Originally published on Tue January 22, 2013 1:24 pm
Update at 9:05 p.m. ET Michelle Obama's Dress
NBC News is reporting that the first lady is wearing a custom Jason Wu ruby-colored chiffon and velvet gown, Jimmy Choo shoes and a ring by Kimberly McDonald to the Commander in Chief Ball. The White House said that the outfit and accompanying accessories will go to the National Archives at the end of the inaugural events.
President Obama dined with lawmakers at the Capitol in the traditional inaugural luncheon on Monday. Within hours, Obama and congressional Republicans will be back at it over the debt ceiling, spending cuts and a possible government shutdown.
For many inauguration attendees without tickets to official viewing areas, there was a historic alternative all the way on the other side of the National Mall at the Lincoln Memorial. Lincoln is often invoked by President Obama and the memorial's role in the civil rights movement also made it a powerful draw on a day that was not only Inauguration Day, but also Martin Luther King, Jr., Day.
Robert Siegel talks to several prominent African-Americans for their thoughts on what it has meant to have the first black president. We hear from Roger Wilkins, a civil rights activist, history professor, and journalist; Washington, D.C., Congresswoman Eleanor Holmes Norton; writer Shelby Steele of the Hoover Institution of Stanford University; and civil rights lawyer Sherrilyn Ifill, the new head of the NAACP Legal Defense Fund.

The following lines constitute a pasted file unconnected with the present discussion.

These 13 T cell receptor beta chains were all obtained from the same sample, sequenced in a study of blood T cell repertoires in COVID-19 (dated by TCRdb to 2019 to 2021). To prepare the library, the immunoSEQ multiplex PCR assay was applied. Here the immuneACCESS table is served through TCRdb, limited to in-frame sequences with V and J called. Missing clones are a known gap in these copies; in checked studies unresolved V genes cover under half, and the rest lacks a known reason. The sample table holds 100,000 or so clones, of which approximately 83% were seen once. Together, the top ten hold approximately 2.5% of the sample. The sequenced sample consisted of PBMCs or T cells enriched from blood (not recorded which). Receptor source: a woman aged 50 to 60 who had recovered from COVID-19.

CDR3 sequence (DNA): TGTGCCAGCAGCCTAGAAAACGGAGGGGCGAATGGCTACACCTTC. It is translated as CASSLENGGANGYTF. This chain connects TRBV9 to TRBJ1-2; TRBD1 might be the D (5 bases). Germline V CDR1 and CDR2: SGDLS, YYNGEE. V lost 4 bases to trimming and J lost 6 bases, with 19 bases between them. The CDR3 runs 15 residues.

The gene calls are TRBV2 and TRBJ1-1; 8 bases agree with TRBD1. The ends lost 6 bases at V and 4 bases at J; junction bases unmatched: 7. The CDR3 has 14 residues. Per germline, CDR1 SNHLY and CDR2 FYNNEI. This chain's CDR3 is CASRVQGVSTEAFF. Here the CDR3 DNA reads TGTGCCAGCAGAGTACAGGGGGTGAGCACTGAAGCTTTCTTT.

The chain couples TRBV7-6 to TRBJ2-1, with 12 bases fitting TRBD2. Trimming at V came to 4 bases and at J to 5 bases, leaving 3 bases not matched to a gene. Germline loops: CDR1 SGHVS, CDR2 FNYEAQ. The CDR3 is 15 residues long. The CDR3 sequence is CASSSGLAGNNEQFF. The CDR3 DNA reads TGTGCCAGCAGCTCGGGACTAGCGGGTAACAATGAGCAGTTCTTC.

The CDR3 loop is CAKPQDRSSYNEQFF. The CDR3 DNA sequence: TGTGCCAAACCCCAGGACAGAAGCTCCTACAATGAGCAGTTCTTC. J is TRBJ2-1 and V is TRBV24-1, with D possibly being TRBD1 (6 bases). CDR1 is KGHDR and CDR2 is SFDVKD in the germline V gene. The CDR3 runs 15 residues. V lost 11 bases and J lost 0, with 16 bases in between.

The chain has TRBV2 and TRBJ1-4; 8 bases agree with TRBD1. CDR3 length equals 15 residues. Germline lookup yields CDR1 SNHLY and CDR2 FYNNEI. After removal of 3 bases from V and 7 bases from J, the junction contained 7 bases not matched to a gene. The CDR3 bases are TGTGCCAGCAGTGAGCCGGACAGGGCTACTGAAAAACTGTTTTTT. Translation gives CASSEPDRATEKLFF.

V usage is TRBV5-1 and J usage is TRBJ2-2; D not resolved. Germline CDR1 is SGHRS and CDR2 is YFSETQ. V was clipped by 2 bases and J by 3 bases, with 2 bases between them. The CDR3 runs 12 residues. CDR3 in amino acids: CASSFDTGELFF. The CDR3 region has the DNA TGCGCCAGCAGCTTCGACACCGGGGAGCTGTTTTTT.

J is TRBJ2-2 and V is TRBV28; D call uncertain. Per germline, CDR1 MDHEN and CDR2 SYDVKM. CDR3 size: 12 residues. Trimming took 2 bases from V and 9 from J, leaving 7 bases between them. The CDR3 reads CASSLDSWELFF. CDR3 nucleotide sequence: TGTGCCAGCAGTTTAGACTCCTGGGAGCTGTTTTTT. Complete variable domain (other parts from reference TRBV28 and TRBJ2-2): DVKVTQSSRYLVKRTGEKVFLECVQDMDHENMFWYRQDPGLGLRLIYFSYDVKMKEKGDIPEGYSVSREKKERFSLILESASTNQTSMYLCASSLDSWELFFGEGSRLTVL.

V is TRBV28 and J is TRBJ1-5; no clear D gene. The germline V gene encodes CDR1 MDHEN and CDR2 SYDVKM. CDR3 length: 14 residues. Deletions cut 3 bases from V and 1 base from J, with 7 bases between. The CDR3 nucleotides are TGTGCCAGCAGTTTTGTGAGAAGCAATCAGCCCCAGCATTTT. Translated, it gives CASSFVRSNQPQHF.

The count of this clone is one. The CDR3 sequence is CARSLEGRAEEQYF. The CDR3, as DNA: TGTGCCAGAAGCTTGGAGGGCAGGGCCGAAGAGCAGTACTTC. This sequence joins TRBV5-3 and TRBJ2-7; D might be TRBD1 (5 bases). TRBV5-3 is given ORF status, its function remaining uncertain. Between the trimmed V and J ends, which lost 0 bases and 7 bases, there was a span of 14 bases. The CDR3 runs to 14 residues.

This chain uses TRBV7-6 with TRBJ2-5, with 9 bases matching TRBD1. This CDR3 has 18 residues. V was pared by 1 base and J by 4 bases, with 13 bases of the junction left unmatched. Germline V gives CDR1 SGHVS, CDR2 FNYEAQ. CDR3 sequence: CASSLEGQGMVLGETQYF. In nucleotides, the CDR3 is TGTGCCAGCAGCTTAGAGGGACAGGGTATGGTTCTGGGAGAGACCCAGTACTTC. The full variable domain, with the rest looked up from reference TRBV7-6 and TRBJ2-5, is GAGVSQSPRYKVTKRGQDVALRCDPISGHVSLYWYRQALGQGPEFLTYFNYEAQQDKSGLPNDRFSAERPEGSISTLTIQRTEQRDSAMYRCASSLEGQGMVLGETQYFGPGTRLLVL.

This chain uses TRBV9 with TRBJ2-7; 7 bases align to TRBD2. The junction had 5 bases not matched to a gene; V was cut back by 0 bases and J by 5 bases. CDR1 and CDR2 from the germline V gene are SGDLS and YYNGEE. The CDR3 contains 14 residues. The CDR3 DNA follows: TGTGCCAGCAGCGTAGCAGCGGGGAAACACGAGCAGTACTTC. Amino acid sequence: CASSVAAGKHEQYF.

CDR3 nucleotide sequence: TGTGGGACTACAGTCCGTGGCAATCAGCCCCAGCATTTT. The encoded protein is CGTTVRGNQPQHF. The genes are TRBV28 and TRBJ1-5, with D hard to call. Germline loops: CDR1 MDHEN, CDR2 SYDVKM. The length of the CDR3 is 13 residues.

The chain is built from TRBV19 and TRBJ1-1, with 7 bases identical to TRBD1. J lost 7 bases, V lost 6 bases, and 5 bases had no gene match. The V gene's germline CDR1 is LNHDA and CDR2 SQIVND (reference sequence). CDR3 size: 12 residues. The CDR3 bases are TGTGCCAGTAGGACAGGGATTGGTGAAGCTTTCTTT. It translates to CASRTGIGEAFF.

If the voters in Louisa, Ky., had their wish, Mitt Romney would have taken the oath of office Monday. Louisa is in eastern Kentucky, and "coal" was the one-word issue in the election. President Obama is seen as an enemy of coal mining and he got only 27 percent of the vote in the county.
And now comes word that Louisa is going to lose its biggest industry — a power generating plant that's been burning coal since 1962.
It's about 25 degrees on a clear Saturday morning when Gregg Treinish — executive director of Adventurers and Scientists for Conservation, a nonprofit that puts volunteers to work gathering data for scientists around the world — gathers a small group of outdoor adventurers around him near the Duckabush River in the Olympic National Forest in Washington state.